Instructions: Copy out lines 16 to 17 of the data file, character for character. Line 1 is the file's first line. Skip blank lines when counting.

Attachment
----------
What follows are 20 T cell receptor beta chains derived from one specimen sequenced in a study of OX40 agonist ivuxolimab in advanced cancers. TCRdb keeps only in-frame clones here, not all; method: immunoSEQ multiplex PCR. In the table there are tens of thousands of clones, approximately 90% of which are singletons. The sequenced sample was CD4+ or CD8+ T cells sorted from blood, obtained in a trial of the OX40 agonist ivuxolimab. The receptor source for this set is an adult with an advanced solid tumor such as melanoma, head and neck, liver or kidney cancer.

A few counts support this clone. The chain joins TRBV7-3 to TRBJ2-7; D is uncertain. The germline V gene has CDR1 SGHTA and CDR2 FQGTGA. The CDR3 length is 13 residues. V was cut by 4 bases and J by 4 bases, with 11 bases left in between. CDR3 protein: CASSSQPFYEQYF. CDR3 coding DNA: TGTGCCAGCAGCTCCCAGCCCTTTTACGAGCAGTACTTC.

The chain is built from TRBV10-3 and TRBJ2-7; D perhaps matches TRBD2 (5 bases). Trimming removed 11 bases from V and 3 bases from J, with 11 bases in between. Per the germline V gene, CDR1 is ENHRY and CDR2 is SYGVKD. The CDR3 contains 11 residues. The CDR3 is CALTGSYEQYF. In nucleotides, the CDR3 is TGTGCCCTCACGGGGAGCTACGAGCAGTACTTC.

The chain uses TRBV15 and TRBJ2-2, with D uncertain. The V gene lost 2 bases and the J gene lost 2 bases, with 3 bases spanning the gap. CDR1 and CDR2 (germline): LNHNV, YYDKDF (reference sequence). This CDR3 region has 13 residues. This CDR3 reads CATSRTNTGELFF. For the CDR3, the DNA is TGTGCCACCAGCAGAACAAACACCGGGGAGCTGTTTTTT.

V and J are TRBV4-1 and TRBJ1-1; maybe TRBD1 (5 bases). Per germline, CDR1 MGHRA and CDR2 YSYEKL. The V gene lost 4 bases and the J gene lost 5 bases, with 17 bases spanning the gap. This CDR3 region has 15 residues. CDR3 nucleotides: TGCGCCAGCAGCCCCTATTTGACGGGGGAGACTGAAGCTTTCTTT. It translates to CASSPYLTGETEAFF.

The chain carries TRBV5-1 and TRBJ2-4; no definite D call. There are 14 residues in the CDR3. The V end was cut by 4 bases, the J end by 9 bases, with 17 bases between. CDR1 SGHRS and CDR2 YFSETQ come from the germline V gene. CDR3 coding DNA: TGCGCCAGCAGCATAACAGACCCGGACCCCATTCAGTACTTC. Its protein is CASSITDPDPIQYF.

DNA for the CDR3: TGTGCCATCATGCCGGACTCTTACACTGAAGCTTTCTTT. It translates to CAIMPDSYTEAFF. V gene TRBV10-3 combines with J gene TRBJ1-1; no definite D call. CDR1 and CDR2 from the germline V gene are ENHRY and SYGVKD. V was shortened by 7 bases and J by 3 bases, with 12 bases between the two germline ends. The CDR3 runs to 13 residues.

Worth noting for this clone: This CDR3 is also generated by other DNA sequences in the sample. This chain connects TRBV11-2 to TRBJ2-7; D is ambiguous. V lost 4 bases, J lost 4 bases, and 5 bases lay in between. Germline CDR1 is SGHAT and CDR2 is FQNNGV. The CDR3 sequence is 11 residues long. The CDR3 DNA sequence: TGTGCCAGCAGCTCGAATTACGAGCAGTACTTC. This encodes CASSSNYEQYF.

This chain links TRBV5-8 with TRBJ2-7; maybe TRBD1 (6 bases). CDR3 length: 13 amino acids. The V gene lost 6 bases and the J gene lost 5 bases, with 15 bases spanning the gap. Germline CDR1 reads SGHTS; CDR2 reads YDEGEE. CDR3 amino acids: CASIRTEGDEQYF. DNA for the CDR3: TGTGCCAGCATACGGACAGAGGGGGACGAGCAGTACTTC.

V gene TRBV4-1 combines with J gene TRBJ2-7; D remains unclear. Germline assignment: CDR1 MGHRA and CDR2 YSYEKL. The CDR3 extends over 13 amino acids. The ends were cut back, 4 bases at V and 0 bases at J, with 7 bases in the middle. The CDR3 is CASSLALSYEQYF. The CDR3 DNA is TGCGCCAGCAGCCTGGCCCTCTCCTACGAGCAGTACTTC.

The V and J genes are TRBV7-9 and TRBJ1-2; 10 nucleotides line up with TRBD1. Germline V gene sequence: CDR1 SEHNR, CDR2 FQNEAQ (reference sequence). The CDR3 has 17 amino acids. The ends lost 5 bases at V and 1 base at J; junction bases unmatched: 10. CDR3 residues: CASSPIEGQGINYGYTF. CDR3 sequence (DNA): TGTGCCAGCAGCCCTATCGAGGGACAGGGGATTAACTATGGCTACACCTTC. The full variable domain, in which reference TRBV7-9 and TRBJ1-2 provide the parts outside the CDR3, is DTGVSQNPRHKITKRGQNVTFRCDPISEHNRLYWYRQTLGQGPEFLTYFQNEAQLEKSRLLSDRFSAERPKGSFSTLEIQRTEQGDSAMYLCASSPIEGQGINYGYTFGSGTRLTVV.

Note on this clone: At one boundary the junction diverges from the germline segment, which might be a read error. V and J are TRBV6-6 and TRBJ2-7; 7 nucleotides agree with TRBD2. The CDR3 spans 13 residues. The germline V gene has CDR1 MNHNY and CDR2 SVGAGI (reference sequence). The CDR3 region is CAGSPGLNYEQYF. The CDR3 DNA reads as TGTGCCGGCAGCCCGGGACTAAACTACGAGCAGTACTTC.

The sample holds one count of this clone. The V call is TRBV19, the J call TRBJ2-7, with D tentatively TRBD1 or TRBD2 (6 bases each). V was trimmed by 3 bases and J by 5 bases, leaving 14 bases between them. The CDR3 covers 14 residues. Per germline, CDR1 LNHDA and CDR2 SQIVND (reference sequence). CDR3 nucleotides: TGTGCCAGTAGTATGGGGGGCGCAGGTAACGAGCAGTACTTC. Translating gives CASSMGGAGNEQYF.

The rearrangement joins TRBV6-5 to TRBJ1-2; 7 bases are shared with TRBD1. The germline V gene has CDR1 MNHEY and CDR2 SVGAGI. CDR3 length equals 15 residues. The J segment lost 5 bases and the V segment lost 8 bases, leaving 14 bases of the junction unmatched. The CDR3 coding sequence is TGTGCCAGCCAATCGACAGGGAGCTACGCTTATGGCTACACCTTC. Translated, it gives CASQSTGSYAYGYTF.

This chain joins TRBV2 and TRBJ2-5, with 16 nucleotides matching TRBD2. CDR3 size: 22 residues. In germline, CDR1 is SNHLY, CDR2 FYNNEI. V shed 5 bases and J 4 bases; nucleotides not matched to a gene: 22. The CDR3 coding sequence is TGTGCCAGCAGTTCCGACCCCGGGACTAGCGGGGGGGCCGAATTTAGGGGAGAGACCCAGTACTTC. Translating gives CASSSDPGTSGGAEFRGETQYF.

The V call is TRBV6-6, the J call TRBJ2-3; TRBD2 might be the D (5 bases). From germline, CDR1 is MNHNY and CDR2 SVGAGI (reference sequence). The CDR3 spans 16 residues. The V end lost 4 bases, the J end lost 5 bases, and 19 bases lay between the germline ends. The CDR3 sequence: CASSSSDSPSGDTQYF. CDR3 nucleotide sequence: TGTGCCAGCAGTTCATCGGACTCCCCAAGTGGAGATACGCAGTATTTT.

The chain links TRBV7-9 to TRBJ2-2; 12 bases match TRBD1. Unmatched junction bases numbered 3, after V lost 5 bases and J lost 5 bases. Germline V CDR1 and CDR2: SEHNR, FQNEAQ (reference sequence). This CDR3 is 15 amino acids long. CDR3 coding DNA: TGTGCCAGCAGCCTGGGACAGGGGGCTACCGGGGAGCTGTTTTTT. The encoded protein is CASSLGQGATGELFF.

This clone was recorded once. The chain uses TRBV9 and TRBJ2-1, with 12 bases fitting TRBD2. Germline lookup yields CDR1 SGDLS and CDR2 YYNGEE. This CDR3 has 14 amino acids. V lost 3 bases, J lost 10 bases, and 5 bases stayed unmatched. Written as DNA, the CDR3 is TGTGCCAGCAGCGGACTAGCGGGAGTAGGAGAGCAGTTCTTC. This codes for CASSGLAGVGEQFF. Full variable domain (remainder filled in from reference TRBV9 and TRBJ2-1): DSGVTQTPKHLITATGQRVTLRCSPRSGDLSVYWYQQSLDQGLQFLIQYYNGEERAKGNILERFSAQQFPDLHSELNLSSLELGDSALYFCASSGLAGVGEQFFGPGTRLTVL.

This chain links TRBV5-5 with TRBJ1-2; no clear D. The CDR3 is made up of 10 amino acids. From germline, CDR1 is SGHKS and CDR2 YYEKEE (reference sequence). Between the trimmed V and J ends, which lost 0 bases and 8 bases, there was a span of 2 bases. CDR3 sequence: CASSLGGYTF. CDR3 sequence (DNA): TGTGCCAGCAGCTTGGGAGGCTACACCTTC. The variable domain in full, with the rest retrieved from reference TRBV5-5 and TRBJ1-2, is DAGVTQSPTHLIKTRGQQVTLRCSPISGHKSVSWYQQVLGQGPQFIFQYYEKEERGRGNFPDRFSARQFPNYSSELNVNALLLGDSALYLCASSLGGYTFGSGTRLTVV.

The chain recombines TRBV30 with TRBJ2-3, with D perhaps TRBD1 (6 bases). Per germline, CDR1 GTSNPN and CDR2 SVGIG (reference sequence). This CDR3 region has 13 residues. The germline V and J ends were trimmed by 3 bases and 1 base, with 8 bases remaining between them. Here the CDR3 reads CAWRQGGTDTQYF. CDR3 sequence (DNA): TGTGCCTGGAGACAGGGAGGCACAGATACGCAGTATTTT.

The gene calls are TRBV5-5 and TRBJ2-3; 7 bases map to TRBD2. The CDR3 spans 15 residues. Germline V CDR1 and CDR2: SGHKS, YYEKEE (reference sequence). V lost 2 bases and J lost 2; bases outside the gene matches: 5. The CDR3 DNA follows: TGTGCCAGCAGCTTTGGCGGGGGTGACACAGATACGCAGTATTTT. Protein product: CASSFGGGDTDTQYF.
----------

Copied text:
The V call is TRBV6-6, the J call TRBJ2-3; TRBD2 might be the D (5 bases). From germline, CDR1 is MNHNY and CDR2 SVGAGI (reference sequence). The CDR3 spans 16 residues. The V end lost 4 bases, the J end lost 5 bases, and 19 bases lay between the germline ends. The CDR3 sequence: CASSSSDSPSGDTQYF. CDR3 nucleotide sequence: TGTGCCAGCAGTTCATCGGACTCCCCAAGTGGAGATACGCAGTATTTT.

The chain links TRBV7-9 to TRBJ2-2; 12 bases match TRBD1. Unmatched junction bases numbered 3, after V lost 5 bases and J lost 5 bases. Germline V CDR1 and CDR2: SEHNR, FQNEAQ (reference sequence). This CDR3 is 15 amino acids long. CDR3 coding DNA: TGTGCCAGCAGCCTGGGACAGGGGGCTACCGGGGAGCTGTTTTTT. The encoded protein is CASSLGQGATGELFF.